Vitamin D-ficiency

We live in the “Bold North”. The winters are long and sometimes we don’t see the sun for days. Many of us suffer from Seasonal Affective Disorder, which basically means that the winter and lack of sunshine literally depresses many of us.

Some of us are fortunate enough to be able to fly away for a vacation and the term “snowbird” is something we all understand, but what about those of us that are stuck in the frozen tundra until it thaws and gives way to longer days filled with sunshine?

What does Vitamin D do?

Vitamin is important for absorbing calcium and maintaining healthy bones and teeth Vitamin D supports a healthy immune system, brain and nervous systems as well as lung function and cardiovascular health.

It’s also reported to reduce the risk of multiple sclerosis, heart disease, and depression and aids those managing fibromyalgia.

Do I really need Vitamin D?

The fact of the matter is that there are only TWO ways to get vitamin D:

1.     Sunshine

2.     Supplements

You can, indeed, get vitamin in certain foods, but it’s pretty much impossible to consume the amount of vegetables required to gain your daily allowance of vitamin D.

What about sunscreen?

In order to gain the benefit of Vitamin D absorption, you should avoid using sunscreen. But don’t worry, D3 (cholecalciferol) is produced quickly and you can easily gain your daily D3 being in the sun for about half the time it would normally take your skin to burn. Sunshine is, without a doubt, the best way to get your Vitamin D. In the short time you spend in the sun’s rays, you can expect to gain about 10,000- 25,000 IU of Vitamin D!

Other factors to consider:

There are many factors that go into how your body absorbs Vitamin D.  For example:

The darker your skin tone, the longer it takes your body to produce vitamin D. Additionally, your location matters- the closer to the equator you are and the amount of skin you expose, the faster your body is able to produce Vitamin D.

Can you overdose on Vitamin D supplements?

Yes! The recommended allowance of vitamin D is about 600 IU a day. Taking too much vitamin D can cause a rare, but potentially serious condition called hypervitaminosis D, which is a build up of calcium in your blood. Another reason that getting the real thing is the favored option, when available.

Happy Sunshine!

As with everything else, enjoy in moderation. If you know you will be in the sun all day, sunscreen is still recommended, but be sure to let the sun kiss you before applying!

 

 

 

1.     American Association for Cancer Research (AACR). “Oral vitamin D supplements reduced levels of Ki67 in prostate cancer cells.” ScienceDaily, 31 Mar. 2012.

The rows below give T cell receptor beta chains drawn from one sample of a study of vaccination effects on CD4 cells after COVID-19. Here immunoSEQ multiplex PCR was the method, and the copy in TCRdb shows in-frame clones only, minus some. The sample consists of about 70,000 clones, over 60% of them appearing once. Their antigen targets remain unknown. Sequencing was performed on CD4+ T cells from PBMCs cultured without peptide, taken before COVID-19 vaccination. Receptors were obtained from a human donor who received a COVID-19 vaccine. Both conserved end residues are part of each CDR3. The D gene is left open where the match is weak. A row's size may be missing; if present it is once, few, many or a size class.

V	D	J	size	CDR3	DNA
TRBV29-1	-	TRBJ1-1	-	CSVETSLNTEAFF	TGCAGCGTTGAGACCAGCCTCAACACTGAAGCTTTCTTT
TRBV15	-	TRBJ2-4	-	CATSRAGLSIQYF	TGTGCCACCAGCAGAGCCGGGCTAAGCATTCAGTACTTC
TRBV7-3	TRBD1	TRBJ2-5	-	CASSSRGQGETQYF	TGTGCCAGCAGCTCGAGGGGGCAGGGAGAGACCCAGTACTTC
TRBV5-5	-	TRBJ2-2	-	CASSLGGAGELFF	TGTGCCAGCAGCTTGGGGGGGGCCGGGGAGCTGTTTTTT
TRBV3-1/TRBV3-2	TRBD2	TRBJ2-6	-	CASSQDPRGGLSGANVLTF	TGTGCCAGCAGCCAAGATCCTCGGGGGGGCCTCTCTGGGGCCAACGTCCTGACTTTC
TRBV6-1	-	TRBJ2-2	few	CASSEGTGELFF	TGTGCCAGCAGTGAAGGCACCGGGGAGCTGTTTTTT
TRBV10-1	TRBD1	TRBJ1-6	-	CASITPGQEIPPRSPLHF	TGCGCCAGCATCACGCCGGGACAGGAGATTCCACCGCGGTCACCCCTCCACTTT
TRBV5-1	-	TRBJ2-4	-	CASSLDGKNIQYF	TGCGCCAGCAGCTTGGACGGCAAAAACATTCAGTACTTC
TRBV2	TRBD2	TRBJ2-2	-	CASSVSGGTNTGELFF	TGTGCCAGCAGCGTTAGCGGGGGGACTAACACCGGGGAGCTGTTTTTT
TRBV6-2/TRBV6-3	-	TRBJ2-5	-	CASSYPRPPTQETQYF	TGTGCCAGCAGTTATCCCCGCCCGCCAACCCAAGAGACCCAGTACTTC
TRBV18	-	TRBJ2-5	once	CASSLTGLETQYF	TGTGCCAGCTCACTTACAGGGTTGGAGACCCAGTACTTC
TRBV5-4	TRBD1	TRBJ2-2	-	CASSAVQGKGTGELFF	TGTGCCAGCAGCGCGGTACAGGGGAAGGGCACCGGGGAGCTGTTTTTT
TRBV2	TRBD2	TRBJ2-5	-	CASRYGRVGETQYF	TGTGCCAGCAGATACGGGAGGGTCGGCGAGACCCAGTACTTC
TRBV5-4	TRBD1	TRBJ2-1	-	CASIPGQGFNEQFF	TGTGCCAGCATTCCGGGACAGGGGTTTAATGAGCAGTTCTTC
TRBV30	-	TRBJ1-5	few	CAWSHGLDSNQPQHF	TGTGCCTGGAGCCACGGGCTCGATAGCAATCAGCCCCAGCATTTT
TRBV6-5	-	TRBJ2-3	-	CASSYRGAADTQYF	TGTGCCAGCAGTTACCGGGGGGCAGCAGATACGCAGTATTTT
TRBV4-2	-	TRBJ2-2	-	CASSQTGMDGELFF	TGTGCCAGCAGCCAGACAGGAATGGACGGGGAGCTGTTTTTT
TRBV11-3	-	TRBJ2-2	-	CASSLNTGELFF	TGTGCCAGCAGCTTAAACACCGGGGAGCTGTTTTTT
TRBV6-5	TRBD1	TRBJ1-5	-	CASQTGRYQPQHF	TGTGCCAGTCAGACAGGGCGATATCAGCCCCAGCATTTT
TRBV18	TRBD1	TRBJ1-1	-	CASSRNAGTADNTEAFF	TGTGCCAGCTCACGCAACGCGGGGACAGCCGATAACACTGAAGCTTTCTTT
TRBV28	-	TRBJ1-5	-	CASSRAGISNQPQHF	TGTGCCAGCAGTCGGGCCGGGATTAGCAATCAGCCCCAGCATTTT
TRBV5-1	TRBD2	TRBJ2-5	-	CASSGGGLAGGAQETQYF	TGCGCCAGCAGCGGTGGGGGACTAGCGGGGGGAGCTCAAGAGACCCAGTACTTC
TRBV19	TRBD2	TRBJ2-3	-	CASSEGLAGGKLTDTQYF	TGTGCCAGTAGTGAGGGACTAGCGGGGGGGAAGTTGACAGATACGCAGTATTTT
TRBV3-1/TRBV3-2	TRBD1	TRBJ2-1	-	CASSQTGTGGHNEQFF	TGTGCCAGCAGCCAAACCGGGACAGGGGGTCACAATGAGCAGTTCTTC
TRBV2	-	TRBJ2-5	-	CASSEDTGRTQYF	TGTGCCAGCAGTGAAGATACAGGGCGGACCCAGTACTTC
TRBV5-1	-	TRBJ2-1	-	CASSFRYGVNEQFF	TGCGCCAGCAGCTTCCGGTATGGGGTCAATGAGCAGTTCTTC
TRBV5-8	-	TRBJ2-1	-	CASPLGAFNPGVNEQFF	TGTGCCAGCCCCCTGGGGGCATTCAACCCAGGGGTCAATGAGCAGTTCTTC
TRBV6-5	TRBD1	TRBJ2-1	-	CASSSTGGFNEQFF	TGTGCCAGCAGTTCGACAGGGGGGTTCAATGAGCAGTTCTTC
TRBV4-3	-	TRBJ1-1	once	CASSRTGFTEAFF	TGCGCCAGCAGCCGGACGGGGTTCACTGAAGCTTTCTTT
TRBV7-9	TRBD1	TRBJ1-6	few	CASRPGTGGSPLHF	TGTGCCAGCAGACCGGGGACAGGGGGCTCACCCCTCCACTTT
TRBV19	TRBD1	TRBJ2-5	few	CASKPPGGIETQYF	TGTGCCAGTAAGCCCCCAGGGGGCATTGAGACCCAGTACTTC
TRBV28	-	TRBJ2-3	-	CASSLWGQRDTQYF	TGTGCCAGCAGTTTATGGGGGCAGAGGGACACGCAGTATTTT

2.     Cannell JJ, Vieth R, Willett W, Zasloff M, Hathcock J, White JH, Tanumihardjo SA, Larson-Meyer E, Bischoff-Ferrari HA, Lamberg-Allardt CJ, Lappe JM, Norman AW, Zittermann A, Whiting SJ, Grant WB, Hollis BW and Giovannucci E. Cod Liver Oil, Vitamin A Toxicity, Frequent Respiratory, Infections, and the Vitamin D Deficiency Epidemic. Annals of Otology, Rhinology & Laryngology Volume 117, No. 11. 2008.

3.     Chen TC, Lu Z, and Holick MF. Photobiology of Vitamin D. In Vitamin D: Physiology, Molecular Biology and Clinical Applications by Holick MF. Humana Press, 2010.

4.     Cusano NE, Thys-Jacobs S and Bilezikian JP. “Hypercalcemia Due to Vitamin D Toxicity.” In Vitamin D, Third Edition, by Feldman D, Pike JW and Adams JS. Elsevier Academic Press, 2011.

5.     Holick MF, Binkley NC, Bischoff-Ferrari HA, Gordon CM, Hanley DA, Heaney RP, Murad MH, Weaver CM; Endocrine Society. Evaluation, treatment, and prevention of vitamin D deficiency: an Endocrine Society clinical practice guideline. J Clin Endocrinol Metab. 2011 Jul;96(7):1911-30.

6.     Holick MF. Photobiology of Vitamin D. In Vitamin D, Third Edition, by Feldman D, Pike JW and Adams JS. Elsevier Academic Press, 2011.

7.     Institute of Medicine, Food and Nutrition Board. Dietary Reference Intakes for Calcium and Vitamin D. Washington, DC: National Academy Press, 2010.

8.     Plum LA and Deluca HF. The Functional Metabolism and Molecular Biology of Vitamin D Action. In Vitamin D: Physiology, Molecular Biology and Clinical Applications by Holick MF. Humana Press, 2010.

9.     Reichrath J and Reichrath S. Hope and challenge: the importance of ultraviolet radiation for cutaneous vitamin D synthesis and skin cancer. Scandinavian Journal of Clinical and Laboratory Investigation, 2012.

10.  Smolders J, Hupperts R, Barkhof F, Grimaldi LM, Holmoy T, Killestein J, Rieckmann P, Schluep M, Vieth R, Hostalek U, Ghazi-Visser L, Beelke M. Efficacy of vitamin D(3) as add-on therapy in patients with relapsing-remitting multiple sclerosis receiving subcutaneous interferon beta-1a: a Phase II, multicenter, double-blind, randomized, placebo-controlled trial. J Neurol Sci. 2011 Dec 15;311(1-2):44-9. Epub 2011 May 28.

11.  Tang, JY and Epstein Jr, EH. Vitamin D and Skin Cancer. In Vitamin D, Third Edition by Feldman D, Pike JW, and Adams JS. Elsevier Academic Press, 2011.

12.  Terushkin V., Bender A., Psaty E.L., Engelsen O., Wang S.Q., Halpern A.C. Estimated equivalency of vitamin D production from natural sun exposure versus oral vitamin D supplementation across seasons at two US latitudes. J Am Acad Dermatol. 2010 June; 62 (6): 929.e1-9.

13.  https://www.vitamindcouncil.org/about-vitamin-d/how-do-i-get-the-vitamin-d-my-body-needs/